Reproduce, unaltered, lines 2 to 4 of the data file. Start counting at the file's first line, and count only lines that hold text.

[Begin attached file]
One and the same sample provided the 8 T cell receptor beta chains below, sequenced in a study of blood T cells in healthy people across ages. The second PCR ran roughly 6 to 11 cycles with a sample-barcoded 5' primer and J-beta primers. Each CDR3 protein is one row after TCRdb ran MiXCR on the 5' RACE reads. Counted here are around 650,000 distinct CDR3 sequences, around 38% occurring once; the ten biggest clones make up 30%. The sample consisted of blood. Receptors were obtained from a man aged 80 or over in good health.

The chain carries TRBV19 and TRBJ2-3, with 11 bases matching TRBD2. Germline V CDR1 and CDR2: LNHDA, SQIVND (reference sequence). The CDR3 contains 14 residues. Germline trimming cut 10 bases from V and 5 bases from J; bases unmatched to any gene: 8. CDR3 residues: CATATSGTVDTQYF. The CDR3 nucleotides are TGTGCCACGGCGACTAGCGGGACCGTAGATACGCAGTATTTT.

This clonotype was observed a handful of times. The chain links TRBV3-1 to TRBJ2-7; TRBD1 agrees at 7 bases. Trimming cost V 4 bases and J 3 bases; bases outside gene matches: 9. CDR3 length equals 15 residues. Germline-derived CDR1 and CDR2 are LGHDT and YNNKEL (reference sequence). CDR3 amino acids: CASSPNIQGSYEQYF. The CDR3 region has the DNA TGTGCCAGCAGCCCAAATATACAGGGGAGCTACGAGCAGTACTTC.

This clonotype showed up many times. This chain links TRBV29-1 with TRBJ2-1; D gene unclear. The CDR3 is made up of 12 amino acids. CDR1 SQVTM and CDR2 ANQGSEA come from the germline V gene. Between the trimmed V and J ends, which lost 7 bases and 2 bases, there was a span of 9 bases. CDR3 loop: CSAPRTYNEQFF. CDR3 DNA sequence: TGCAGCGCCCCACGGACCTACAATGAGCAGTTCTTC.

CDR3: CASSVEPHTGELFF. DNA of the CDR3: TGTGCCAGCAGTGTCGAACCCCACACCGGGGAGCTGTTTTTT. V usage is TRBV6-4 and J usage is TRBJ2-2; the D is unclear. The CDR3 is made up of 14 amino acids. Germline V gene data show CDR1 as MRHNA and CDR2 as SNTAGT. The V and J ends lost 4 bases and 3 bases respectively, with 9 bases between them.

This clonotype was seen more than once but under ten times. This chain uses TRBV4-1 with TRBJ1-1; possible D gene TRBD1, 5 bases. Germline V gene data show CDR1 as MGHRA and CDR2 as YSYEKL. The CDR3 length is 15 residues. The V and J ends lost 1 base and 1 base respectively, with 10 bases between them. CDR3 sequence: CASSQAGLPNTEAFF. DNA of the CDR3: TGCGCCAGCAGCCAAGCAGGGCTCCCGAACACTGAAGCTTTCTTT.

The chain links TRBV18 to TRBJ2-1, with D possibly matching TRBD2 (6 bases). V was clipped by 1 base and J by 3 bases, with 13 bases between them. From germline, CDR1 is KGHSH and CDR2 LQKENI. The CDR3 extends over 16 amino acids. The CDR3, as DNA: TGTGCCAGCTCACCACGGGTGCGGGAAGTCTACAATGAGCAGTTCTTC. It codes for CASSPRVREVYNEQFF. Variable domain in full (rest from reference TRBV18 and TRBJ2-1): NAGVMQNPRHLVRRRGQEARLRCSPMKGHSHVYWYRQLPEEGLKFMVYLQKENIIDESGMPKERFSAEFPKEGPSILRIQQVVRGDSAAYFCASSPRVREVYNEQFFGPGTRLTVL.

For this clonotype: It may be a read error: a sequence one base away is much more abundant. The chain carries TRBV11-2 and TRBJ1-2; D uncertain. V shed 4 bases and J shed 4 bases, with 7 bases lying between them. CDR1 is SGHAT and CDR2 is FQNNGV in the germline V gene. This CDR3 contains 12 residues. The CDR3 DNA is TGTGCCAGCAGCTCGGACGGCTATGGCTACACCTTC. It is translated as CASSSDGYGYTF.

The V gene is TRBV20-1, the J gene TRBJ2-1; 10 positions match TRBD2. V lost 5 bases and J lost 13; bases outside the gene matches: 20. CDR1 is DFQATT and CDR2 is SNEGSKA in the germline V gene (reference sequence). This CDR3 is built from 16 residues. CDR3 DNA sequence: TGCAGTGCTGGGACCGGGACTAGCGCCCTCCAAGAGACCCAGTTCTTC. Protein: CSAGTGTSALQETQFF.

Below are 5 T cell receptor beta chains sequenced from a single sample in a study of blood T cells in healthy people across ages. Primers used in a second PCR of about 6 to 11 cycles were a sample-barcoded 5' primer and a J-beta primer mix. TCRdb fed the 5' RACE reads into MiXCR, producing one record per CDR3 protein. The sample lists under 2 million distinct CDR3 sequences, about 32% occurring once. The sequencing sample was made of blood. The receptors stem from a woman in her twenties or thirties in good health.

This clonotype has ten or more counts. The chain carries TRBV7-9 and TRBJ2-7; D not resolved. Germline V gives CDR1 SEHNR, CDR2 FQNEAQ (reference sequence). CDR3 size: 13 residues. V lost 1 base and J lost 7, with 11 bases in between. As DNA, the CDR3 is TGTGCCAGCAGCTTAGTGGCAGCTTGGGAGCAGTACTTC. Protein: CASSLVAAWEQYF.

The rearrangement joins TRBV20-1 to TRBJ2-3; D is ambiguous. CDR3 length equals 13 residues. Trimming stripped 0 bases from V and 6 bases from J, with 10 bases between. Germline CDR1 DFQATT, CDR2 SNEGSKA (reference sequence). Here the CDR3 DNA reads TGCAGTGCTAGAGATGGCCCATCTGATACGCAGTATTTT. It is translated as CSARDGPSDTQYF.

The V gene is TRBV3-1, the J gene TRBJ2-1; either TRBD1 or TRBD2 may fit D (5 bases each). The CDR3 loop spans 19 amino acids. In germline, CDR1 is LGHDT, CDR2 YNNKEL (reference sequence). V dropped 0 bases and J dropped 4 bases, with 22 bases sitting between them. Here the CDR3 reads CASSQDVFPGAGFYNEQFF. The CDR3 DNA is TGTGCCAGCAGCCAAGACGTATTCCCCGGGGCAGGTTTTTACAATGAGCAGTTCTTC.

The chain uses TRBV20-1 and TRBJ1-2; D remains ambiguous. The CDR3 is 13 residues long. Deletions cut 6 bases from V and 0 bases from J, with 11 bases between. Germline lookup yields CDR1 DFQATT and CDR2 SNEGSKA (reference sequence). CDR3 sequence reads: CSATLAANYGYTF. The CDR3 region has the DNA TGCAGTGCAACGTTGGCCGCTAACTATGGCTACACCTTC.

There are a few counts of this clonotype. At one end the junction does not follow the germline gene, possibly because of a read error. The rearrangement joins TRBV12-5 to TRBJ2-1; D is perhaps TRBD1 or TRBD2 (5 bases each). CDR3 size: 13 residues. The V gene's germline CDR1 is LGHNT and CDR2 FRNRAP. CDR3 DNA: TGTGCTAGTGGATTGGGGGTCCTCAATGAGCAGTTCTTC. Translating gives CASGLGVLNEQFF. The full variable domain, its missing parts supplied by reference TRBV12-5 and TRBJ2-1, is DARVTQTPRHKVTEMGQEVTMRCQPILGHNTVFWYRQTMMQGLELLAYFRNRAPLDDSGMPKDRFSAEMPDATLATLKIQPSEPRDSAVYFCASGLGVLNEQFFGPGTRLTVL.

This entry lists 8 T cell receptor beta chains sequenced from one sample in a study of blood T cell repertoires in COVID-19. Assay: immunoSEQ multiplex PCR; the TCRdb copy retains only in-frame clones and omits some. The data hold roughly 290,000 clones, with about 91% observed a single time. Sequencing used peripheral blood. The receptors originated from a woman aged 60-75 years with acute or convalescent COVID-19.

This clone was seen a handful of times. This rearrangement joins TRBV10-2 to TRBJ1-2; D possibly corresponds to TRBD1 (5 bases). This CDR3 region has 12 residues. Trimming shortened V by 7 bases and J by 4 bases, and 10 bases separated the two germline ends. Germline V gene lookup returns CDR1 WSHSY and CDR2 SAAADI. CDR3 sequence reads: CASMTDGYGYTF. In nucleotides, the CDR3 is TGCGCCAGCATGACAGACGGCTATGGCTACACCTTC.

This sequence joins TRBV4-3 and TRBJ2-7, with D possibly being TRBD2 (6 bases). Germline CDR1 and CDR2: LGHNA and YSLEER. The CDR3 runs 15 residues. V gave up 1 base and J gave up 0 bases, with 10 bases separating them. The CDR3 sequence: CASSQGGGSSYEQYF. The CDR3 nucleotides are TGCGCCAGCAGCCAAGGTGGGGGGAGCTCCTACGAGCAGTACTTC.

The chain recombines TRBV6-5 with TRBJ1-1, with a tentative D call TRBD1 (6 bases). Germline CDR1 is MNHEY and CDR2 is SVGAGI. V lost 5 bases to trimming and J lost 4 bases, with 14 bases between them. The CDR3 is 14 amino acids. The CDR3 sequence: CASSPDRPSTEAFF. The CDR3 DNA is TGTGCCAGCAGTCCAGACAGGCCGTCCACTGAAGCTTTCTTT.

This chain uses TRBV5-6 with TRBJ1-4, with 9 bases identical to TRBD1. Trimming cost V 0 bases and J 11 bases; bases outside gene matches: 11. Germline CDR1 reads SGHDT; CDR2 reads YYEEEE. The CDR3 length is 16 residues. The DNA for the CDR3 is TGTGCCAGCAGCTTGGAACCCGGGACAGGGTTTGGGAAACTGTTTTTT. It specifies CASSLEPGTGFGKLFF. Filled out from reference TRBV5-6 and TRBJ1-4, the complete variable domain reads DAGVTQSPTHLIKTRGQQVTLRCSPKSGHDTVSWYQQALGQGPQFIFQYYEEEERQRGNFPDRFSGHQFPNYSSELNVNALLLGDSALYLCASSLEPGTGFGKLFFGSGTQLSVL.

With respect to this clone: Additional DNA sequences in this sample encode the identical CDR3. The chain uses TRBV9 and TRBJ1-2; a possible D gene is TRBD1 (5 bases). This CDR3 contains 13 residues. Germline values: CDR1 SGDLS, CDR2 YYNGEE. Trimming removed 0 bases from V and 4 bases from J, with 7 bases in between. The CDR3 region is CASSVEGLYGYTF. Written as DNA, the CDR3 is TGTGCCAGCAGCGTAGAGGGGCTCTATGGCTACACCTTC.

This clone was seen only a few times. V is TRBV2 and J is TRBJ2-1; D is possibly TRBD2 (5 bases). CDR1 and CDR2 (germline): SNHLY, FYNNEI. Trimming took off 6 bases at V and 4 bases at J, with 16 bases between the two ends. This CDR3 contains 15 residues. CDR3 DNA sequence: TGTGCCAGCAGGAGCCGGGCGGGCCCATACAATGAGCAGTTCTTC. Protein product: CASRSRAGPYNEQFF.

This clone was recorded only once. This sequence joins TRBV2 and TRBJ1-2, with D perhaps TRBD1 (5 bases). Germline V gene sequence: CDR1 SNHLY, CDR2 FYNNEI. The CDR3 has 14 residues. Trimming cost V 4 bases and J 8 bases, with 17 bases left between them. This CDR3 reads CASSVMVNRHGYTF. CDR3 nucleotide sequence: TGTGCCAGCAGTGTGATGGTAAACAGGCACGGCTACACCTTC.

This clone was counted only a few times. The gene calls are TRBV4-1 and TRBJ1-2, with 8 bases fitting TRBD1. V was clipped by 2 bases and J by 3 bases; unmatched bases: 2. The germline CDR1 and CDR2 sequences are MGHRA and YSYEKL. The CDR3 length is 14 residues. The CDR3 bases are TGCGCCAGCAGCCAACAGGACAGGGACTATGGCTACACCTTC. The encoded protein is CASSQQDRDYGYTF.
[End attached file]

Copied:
The chain carries TRBV19 and TRBJ2-3, with 11 bases matching TRBD2. Germline V CDR1 and CDR2: LNHDA, SQIVND (reference sequence). The CDR3 contains 14 residues. Germline trimming cut 10 bases from V and 5 bases from J; bases unmatched to any gene: 8. CDR3 residues: CATATSGTVDTQYF. The CDR3 nucleotides are TGTGCCACGGCGACTAGCGGGACCGTAGATACGCAGTATTTT.

This clonotype was observed a handful of times. The chain links TRBV3-1 to TRBJ2-7; TRBD1 agrees at 7 bases. Trimming cost V 4 bases and J 3 bases; bases outside gene matches: 9. CDR3 length equals 15 residues. Germline-derived CDR1 and CDR2 are LGHDT and YNNKEL (reference sequence). CDR3 amino acids: CASSPNIQGSYEQYF. The CDR3 region has the DNA TGTGCCAGCAGCCCAAATATACAGGGGAGCTACGAGCAGTACTTC.

This clonotype showed up many times. This chain links TRBV29-1 with TRBJ2-1; D gene unclear. The CDR3 is made up of 12 amino acids. CDR1 SQVTM and CDR2 ANQGSEA come from the germline V gene. Between the trimmed V and J ends, which lost 7 bases and 2 bases, there was a span of 9 bases. CDR3 loop: CSAPRTYNEQFF. CDR3 DNA sequence: TGCAGCGCCCCACGGACCTACAATGAGCAGTTCTTC.